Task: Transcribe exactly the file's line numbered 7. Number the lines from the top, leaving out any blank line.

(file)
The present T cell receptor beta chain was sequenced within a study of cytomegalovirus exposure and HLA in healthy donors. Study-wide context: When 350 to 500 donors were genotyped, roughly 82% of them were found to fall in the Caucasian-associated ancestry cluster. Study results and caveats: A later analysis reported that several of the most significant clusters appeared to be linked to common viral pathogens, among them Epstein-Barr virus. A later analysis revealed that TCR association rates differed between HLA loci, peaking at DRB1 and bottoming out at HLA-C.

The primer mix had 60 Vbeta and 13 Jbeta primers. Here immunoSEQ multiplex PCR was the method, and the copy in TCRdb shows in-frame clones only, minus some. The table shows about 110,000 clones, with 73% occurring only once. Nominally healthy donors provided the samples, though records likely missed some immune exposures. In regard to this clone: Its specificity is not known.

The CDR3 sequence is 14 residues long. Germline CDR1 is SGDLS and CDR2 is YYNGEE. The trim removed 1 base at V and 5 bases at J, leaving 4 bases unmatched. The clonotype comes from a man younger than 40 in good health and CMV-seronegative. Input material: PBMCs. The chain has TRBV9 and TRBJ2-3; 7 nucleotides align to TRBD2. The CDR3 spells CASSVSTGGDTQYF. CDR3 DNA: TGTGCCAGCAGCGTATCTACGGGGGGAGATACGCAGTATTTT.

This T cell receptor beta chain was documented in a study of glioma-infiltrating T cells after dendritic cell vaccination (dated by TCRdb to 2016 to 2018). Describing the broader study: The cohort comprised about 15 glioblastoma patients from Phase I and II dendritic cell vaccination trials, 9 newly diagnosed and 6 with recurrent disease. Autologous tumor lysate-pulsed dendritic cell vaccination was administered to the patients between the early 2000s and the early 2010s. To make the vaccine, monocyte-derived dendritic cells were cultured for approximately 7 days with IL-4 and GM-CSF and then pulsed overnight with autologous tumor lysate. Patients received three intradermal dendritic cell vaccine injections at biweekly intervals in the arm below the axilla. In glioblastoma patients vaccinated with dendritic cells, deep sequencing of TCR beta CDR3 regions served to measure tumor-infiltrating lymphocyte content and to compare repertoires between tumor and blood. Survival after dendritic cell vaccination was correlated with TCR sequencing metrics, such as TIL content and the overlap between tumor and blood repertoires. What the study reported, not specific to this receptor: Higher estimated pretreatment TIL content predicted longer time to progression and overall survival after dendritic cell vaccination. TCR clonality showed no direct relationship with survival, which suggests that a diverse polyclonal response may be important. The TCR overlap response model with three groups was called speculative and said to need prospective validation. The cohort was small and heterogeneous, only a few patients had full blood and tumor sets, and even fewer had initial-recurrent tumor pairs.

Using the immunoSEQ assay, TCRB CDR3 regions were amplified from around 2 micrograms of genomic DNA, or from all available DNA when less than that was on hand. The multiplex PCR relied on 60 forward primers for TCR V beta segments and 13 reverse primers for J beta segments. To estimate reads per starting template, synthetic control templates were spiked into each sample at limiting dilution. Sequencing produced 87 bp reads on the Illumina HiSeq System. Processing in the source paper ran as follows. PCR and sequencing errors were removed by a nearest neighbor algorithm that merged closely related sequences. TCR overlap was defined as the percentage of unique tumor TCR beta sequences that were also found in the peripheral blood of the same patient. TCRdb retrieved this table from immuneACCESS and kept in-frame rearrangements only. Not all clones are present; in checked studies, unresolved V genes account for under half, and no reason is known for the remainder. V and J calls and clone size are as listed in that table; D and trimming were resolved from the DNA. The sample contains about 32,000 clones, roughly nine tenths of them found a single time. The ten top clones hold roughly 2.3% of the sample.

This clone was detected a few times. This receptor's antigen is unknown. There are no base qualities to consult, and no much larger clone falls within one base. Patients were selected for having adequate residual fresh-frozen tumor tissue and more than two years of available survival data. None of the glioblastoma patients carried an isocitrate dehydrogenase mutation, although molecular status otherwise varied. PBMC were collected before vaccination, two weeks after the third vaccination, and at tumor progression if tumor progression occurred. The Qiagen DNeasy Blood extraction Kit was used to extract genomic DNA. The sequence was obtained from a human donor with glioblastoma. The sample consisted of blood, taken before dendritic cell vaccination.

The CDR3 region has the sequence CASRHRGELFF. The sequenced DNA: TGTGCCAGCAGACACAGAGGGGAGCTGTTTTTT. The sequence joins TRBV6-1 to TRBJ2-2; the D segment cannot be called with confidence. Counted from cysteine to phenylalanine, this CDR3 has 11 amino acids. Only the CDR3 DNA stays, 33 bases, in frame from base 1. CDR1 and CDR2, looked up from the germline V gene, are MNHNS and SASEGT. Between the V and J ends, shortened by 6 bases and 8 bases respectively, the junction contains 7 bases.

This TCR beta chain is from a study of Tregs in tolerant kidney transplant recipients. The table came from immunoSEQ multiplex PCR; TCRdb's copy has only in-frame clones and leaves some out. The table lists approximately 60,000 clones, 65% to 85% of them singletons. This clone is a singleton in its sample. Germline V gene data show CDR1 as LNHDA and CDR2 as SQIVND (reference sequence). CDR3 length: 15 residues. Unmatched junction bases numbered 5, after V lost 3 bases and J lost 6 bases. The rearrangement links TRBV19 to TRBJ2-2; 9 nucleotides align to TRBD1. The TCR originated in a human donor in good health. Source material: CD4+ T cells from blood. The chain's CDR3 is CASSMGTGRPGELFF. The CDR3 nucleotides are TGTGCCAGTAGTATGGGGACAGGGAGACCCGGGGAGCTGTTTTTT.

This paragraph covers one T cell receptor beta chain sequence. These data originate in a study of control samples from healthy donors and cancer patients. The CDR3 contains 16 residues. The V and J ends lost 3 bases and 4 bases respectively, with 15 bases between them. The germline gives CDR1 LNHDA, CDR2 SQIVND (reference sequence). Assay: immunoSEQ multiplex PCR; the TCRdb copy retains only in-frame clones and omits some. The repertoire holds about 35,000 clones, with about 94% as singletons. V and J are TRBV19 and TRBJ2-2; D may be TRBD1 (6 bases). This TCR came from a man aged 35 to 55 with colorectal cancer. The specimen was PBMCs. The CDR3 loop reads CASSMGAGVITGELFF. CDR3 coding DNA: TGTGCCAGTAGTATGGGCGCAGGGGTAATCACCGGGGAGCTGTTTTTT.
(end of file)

The CDR3 region has the sequence CASRHRGELFF. The sequenced DNA: TGTGCCAGCAGACACAGAGGGGAGCTGTTTTTT. The sequence joins TRBV6-1 to TRBJ2-2; the D segment cannot be called with confidence. Counted from cysteine to phenylalanine, this CDR3 has 11 amino acids. Only the CDR3 DNA stays, 33 bases, in frame from base 1. CDR1 and CDR2, looked up from the germline V gene, are MNHNS and SASEGT. Between the V and J ends, shortened by 6 bases and 8 bases respectively, the junction contains 7 bases.